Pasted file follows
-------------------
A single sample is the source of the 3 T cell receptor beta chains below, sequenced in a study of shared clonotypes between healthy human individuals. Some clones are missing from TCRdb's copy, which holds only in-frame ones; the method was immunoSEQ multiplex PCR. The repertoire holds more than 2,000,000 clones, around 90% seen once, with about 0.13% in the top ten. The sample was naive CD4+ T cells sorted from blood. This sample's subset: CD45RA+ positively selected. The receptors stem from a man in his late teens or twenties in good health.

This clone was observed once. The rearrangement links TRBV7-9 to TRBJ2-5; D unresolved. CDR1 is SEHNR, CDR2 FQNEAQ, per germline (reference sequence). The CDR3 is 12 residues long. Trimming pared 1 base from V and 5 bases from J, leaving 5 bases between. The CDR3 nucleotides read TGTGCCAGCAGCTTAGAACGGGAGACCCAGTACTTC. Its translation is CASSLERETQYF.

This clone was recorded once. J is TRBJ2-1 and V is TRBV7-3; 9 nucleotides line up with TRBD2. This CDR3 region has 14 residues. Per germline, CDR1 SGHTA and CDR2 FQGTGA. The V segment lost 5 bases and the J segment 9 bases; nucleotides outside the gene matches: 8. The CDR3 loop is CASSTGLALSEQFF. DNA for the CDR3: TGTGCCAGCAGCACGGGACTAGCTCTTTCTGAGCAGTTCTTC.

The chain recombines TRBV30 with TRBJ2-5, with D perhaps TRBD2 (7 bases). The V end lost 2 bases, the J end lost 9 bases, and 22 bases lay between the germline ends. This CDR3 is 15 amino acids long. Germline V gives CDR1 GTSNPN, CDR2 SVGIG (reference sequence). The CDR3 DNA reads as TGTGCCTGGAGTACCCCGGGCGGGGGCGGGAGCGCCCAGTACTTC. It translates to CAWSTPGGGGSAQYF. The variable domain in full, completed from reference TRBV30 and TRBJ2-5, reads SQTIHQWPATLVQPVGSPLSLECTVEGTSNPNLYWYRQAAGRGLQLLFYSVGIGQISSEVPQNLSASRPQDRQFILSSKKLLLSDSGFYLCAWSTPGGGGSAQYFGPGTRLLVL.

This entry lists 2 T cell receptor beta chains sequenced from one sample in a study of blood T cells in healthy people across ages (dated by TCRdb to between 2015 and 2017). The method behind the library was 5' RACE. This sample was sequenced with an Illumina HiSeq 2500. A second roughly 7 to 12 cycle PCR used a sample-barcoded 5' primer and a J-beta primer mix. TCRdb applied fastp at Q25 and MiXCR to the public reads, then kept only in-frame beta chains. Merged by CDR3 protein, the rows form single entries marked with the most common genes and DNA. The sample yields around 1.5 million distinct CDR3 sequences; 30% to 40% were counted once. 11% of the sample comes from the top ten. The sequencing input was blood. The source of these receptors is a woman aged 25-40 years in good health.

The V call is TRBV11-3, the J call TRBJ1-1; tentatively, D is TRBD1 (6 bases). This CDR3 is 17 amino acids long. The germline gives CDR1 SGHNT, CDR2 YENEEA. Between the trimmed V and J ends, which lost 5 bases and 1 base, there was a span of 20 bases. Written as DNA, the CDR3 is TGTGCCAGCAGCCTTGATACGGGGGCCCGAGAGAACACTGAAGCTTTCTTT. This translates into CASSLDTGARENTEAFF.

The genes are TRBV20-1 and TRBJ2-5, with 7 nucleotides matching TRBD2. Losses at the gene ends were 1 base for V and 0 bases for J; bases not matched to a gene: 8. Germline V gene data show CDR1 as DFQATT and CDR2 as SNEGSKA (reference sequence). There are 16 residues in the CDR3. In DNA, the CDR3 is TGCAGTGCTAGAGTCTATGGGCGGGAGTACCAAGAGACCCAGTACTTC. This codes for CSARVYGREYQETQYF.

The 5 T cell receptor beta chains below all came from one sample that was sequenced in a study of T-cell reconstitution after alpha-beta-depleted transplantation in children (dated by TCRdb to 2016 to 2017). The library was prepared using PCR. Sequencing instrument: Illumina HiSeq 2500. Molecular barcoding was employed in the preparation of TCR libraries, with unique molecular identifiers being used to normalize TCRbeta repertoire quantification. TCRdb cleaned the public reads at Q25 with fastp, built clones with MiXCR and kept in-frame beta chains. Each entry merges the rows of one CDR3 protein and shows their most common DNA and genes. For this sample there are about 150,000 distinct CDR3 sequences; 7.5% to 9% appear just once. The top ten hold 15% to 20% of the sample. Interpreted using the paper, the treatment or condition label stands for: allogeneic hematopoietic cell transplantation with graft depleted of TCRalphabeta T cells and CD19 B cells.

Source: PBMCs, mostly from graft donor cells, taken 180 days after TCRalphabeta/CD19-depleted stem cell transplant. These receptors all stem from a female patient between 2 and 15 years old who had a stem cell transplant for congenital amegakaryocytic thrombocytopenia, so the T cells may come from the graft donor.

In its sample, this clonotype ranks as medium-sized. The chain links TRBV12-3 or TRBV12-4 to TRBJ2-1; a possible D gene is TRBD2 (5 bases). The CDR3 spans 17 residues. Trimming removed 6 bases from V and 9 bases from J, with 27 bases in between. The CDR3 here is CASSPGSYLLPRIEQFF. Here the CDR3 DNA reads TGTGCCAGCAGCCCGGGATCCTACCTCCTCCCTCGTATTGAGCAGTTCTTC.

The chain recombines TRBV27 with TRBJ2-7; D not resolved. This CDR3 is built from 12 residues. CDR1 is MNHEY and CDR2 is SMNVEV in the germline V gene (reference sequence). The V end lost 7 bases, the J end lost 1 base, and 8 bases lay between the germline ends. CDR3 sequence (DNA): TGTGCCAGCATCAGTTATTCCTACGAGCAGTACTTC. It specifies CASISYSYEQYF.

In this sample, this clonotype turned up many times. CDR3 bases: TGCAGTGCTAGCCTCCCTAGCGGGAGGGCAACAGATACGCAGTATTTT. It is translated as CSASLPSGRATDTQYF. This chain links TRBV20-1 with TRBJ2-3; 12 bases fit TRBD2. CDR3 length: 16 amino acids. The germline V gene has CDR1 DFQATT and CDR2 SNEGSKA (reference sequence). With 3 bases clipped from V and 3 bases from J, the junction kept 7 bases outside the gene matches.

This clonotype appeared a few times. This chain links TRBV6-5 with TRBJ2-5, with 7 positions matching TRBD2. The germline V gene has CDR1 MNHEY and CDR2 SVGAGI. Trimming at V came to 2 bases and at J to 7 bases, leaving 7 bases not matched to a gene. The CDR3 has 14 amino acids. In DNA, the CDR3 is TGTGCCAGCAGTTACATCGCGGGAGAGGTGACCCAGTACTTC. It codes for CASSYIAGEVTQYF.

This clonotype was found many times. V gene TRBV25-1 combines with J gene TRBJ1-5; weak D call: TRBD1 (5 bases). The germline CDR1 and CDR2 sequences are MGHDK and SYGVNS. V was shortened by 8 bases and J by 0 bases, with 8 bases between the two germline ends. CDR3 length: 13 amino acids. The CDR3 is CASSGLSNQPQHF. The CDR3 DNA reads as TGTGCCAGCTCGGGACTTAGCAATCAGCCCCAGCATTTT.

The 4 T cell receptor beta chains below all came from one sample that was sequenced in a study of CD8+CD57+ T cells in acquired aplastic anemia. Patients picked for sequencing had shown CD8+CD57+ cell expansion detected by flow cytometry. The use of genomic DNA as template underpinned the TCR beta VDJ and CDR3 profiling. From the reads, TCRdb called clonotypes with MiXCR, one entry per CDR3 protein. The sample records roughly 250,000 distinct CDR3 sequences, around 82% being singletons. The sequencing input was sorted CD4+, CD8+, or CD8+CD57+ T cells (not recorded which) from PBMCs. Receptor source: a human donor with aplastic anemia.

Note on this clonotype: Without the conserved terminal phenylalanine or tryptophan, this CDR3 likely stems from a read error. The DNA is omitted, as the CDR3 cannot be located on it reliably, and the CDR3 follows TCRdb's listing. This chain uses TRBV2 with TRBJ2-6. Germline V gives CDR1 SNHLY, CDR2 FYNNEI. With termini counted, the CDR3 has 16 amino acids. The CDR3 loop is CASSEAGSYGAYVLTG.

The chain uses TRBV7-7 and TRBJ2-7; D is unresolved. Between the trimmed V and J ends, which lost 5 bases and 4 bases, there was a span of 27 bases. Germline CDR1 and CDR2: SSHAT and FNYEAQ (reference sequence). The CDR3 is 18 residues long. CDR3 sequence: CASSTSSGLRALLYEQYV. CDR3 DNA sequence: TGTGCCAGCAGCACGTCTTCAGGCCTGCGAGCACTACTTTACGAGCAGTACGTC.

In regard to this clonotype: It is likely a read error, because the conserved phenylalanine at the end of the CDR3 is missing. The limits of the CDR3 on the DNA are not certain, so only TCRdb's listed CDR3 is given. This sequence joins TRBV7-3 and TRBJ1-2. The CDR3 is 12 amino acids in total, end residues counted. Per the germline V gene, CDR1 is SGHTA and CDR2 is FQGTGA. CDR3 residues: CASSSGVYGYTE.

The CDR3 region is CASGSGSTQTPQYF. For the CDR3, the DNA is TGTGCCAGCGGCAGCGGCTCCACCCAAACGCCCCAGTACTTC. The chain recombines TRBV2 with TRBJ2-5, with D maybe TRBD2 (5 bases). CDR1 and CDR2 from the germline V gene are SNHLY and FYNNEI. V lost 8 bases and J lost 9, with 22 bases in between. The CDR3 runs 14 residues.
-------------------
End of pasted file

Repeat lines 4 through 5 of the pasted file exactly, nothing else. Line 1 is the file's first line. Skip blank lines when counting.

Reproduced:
The chain recombines TRBV30 with TRBJ2-5, with D perhaps TRBD2 (7 bases). The V end lost 2 bases, the J end lost 9 bases, and 22 bases lay between the germline ends. This CDR3 is 15 amino acids long. Germline V gives CDR1 GTSNPN, CDR2 SVGIG (reference sequence). The CDR3 DNA reads as TGTGCCTGGAGTACCCCGGGCGGGGGCGGGAGCGCCCAGTACTTC. It translates to CAWSTPGGGGSAQYF. The variable domain in full, completed from reference TRBV30 and TRBJ2-5, reads SQTIHQWPATLVQPVGSPLSLECTVEGTSNPNLYWYRQAAGRGLQLLFYSVGIGQISSEVPQNLSASRPQDRQFILSSKKLLLSDSGFYLCAWSTPGGGGSAQYFGPGTRLLVL.

This entry lists 2 T cell receptor beta chains sequenced from one sample in a study of blood T cells in healthy people across ages (dated by TCRdb to between 2015 and 2017). The method behind the library was 5' RACE. This sample was sequenced with an Illumina HiSeq 2500. A second roughly 7 to 12 cycle PCR used a sample-barcoded 5' primer and a J-beta primer mix. TCRdb applied fastp at Q25 and MiXCR to the public reads, then kept only in-frame beta chains. Merged by CDR3 protein, the rows form single entries marked with the most common genes and DNA. The sample yields around 1.5 million distinct CDR3 sequences; 30% to 40% were counted once. 11% of the sample comes from the top ten. The sequencing input was blood. The source of these receptors is a woman aged 25-40 years in good health.